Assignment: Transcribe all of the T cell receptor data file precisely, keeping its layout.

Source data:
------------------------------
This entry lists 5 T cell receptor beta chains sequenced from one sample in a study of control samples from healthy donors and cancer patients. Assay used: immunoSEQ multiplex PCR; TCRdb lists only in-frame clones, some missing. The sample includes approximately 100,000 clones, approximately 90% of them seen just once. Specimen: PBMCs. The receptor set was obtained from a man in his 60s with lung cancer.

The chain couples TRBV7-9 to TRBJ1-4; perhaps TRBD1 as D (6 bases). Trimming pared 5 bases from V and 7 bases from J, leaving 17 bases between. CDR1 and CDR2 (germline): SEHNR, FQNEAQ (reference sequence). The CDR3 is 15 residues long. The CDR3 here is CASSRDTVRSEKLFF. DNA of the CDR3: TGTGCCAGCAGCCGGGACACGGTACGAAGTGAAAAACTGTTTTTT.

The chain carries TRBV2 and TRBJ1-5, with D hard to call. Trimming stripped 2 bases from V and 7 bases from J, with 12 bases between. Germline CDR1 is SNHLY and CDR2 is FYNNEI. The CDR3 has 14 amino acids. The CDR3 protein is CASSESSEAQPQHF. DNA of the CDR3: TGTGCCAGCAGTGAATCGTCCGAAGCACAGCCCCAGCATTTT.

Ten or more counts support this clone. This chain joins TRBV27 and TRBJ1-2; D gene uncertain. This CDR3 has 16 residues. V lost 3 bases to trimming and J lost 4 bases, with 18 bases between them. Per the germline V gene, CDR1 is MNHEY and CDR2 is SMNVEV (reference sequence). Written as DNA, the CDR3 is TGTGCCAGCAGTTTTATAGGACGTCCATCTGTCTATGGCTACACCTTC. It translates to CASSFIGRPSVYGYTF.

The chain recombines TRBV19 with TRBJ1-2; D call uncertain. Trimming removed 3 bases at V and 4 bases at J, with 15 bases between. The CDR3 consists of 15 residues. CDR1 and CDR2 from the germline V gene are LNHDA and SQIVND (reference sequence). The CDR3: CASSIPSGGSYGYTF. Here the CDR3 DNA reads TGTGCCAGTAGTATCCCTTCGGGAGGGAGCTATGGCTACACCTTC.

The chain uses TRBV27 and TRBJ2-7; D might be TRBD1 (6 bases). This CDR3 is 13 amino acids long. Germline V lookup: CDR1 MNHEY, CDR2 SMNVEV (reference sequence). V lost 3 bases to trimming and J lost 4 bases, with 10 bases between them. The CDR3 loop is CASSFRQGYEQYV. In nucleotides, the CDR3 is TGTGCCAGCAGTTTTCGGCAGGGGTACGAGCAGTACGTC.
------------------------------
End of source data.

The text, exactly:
This entry lists 5 T cell receptor beta chains sequenced from one sample in a study of control samples from healthy donors and cancer patients. Assay used: immunoSEQ multiplex PCR; TCRdb lists only in-frame clones, some missing. The sample includes approximately 100,000 clones, approximately 90% of them seen just once. Specimen: PBMCs. The receptor set was obtained from a man in his 60s with lung cancer.

The chain couples TRBV7-9 to TRBJ1-4; perhaps TRBD1 as D (6 bases). Trimming pared 5 bases from V and 7 bases from J, leaving 17 bases between. CDR1 and CDR2 (germline): SEHNR, FQNEAQ (reference sequence). The CDR3 is 15 residues long. The CDR3 here is CASSRDTVRSEKLFF. DNA of the CDR3: TGTGCCAGCAGCCGGGACACGGTACGAAGTGAAAAACTGTTTTTT.

The chain carries TRBV2 and TRBJ1-5, with D hard to call. Trimming stripped 2 bases from V and 7 bases from J, with 12 bases between. Germline CDR1 is SNHLY and CDR2 is FYNNEI. The CDR3 has 14 amino acids. The CDR3 protein is CASSESSEAQPQHF. DNA of the CDR3: TGTGCCAGCAGTGAATCGTCCGAAGCACAGCCCCAGCATTTT.

Ten or more counts support this clone. This chain joins TRBV27 and TRBJ1-2; D gene uncertain. This CDR3 has 16 residues. V lost 3 bases to trimming and J lost 4 bases, with 18 bases between them. Per the germline V gene, CDR1 is MNHEY and CDR2 is SMNVEV (reference sequence). Written as DNA, the CDR3 is TGTGCCAGCAGTTTTATAGGACGTCCATCTGTCTATGGCTACACCTTC. It translates to CASSFIGRPSVYGYTF.

The chain recombines TRBV19 with TRBJ1-2; D call uncertain. Trimming removed 3 bases at V and 4 bases at J, with 15 bases between. The CDR3 consists of 15 residues. CDR1 and CDR2 from the germline V gene are LNHDA and SQIVND (reference sequence). The CDR3: CASSIPSGGSYGYTF. Here the CDR3 DNA reads TGTGCCAGTAGTATCCCTTCGGGAGGGAGCTATGGCTACACCTTC.

The chain uses TRBV27 and TRBJ2-7; D might be TRBD1 (6 bases). This CDR3 is 13 amino acids long. Germline V lookup: CDR1 MNHEY, CDR2 SMNVEV (reference sequence). V lost 3 bases to trimming and J lost 4 bases, with 10 bases between them. The CDR3 loop is CASSFRQGYEQYV. In nucleotides, the CDR3 is TGTGCCAGCAGTTTTCGGCAGGGGTACGAGCAGTACGTC.